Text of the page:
When I was a high school student studying Latin, I always dreaded the basic process of memorization. The way I studied then, learning vocabulary involved creating individual flashcards by hand and tediously going card by card trying to determine which words were my weakest. Proper reviewing was nearly impossible because I had no way of keeping track of that words that I had mastered. As a consequence of what I would not consider poor studying techniques, I constantly struggled with even basic vocabulary in each of my four years of studies.
As I prepared to make the transition from high school to university, I knew I had to make my studies far more organized, especially with the heavy schedule I was to take. I am now approaching the end of my first semester at university and looking back, I can see a lot of places in which I have already improved and several places where I still see room for improvement.
what i’ve learned thus far
I am now paying for a few of the mistakes I made earlier in the semester. In particular, I would like to improve my workflow to allow time for reviewing older material throughout the semester, enabling much more efficient long-term learning.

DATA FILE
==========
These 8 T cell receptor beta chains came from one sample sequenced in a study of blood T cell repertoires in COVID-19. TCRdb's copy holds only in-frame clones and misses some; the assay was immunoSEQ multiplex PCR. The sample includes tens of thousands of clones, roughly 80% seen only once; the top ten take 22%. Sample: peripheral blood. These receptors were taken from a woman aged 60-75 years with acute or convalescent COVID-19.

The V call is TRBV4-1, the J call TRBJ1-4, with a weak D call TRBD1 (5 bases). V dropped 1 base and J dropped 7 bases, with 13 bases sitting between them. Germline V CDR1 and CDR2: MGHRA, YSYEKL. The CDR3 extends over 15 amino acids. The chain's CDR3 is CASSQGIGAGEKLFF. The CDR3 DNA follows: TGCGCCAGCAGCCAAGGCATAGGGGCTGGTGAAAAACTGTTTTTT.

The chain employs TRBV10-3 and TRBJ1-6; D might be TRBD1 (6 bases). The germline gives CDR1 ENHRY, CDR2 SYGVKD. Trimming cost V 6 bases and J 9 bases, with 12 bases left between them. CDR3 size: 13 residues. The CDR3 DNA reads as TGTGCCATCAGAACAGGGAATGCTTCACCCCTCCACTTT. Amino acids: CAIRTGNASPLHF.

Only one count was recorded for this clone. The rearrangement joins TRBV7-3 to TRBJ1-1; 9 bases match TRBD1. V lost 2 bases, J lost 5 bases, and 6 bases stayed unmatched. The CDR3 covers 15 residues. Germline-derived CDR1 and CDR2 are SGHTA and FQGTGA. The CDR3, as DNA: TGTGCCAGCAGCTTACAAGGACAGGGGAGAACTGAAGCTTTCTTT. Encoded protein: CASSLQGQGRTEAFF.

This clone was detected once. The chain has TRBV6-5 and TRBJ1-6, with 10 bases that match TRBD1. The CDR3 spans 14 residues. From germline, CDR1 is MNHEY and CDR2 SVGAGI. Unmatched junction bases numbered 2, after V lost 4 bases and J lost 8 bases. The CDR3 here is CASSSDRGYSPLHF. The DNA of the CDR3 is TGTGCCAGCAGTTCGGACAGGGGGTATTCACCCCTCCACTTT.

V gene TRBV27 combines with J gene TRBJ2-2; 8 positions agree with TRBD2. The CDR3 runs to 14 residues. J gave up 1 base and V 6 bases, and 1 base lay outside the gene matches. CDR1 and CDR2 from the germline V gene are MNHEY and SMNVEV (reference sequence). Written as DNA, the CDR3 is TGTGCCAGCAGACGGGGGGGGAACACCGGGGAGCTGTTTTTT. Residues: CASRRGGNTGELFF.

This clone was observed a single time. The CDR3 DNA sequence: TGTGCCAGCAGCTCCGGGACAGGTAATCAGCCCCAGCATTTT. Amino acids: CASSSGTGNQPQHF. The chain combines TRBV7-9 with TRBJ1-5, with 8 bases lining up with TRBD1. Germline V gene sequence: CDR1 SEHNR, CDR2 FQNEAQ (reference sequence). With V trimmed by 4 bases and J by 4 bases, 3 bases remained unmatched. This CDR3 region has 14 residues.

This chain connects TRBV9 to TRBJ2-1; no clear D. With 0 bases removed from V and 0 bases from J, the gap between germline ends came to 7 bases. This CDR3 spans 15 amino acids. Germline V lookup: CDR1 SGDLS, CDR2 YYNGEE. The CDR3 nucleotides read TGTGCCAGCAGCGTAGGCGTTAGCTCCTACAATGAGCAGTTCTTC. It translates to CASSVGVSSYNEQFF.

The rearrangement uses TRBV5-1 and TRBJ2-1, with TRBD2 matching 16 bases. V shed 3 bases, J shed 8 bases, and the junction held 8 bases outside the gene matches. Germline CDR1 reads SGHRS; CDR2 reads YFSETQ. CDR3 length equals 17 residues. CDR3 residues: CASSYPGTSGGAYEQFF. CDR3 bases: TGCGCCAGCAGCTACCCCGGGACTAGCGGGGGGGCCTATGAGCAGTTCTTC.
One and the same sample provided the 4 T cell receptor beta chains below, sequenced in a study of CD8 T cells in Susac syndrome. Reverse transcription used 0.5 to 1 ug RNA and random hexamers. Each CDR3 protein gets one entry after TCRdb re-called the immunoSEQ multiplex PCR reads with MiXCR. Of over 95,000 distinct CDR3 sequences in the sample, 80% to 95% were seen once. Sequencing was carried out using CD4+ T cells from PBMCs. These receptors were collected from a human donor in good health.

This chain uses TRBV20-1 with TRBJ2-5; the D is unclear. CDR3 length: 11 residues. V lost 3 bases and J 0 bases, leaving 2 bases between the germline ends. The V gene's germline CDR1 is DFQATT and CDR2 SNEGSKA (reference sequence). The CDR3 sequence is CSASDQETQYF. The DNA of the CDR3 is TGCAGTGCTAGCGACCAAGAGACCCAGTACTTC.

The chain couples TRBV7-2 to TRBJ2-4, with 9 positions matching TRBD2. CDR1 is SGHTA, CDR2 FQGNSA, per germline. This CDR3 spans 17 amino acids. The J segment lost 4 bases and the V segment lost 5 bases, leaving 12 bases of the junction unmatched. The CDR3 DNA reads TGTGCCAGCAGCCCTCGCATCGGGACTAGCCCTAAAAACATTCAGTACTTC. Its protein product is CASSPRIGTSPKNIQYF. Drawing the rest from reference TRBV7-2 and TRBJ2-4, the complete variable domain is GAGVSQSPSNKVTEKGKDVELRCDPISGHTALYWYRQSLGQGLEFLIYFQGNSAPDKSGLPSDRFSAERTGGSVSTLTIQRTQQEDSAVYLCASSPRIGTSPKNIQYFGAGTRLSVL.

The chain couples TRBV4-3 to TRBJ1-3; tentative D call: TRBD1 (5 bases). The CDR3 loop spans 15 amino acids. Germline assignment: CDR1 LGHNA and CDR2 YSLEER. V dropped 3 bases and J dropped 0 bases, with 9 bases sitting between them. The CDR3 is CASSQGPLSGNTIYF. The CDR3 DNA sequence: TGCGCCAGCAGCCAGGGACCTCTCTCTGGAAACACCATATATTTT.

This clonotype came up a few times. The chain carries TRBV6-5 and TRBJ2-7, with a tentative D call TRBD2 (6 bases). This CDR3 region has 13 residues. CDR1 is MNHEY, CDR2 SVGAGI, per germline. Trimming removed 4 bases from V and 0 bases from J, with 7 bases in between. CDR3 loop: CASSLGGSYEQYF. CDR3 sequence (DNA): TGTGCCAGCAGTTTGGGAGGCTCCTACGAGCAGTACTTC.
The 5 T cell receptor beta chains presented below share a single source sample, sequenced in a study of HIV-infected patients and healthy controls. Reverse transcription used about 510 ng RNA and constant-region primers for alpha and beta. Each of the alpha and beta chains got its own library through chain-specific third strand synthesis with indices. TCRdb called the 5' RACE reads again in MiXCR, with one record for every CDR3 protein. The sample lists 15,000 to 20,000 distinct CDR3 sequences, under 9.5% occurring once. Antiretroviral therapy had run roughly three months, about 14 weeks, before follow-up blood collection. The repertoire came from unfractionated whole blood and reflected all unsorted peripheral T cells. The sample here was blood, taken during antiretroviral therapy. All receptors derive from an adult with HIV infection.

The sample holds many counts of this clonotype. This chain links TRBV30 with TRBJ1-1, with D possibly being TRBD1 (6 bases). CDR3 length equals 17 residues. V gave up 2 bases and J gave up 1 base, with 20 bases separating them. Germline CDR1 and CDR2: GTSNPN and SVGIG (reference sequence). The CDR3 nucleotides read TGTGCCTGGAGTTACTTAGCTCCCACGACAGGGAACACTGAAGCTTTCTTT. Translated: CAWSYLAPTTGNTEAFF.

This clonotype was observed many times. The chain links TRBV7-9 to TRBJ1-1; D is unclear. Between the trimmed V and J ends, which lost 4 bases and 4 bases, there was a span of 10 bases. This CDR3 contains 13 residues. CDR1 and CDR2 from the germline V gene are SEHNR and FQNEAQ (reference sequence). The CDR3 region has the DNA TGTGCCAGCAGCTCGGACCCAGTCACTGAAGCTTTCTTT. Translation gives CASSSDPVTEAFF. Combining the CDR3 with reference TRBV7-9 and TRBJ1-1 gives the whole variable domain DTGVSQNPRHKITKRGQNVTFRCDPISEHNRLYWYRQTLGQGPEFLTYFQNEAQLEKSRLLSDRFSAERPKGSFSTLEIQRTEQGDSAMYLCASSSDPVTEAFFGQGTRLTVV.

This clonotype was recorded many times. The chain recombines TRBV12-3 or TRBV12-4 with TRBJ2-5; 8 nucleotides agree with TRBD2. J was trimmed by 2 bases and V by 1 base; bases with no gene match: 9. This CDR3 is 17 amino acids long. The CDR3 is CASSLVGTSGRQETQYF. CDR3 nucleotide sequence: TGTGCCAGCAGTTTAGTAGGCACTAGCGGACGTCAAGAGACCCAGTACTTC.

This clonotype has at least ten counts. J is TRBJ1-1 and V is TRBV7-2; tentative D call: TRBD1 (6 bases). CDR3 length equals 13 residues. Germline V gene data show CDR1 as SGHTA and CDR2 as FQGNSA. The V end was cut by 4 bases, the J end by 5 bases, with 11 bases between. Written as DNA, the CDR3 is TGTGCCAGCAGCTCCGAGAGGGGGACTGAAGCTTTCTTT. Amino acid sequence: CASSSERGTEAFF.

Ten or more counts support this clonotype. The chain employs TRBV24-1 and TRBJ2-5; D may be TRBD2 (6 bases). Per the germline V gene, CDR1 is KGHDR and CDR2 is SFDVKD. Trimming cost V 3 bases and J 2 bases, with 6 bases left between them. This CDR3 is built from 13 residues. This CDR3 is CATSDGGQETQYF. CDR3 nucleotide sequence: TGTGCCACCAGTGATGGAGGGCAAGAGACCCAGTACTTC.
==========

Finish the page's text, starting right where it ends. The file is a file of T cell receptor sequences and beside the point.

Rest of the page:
In order to do this, I have started to turn basically everything I learn into flash cards. Yes, I am now fully embracing my high school nightmare; however, these are not your traditional flashcards.
I am using a computerized system called Anki to both create and organize flashcards on a variety of subjects. Anki uses a learning technique called spaced repetition to optimize long-term memorization. The core idea is that our brains tend to discard information that we do not use, but if we continuously use a piece of knowledge, it becomes much easier over time to maintain that knowledge.
Anki is traditionally used for language-learning (I have some rather extensive decks of both Latin and Esperanto vocabulary words), but there are many other applications. For example, I used Anki over the summer to help me remember United States capital cities. I also have decks that I am using to commit to memory various pieces of art and classical music.
practice makes perfect
While I have learned quite a bit in all the lectures which I have attended, I have discovered that I learn material best by putting it to use, either in the process of making formal essays or in the process of solving practice problems.
As I am going back to some of the practice problems I used earlier this semester, it has amazed me just how much material I have almost completely forgotten over the course of only a few months.
My plan to fix this problem next semester? Flash cards for everything!
New concepts? Flashcards.
Practice problems? Flashcards.
Graded quizzes? Flashcards.
Computer-aided learning has turned an activity I previously dreaded to my primary means of learning. Funny how that works.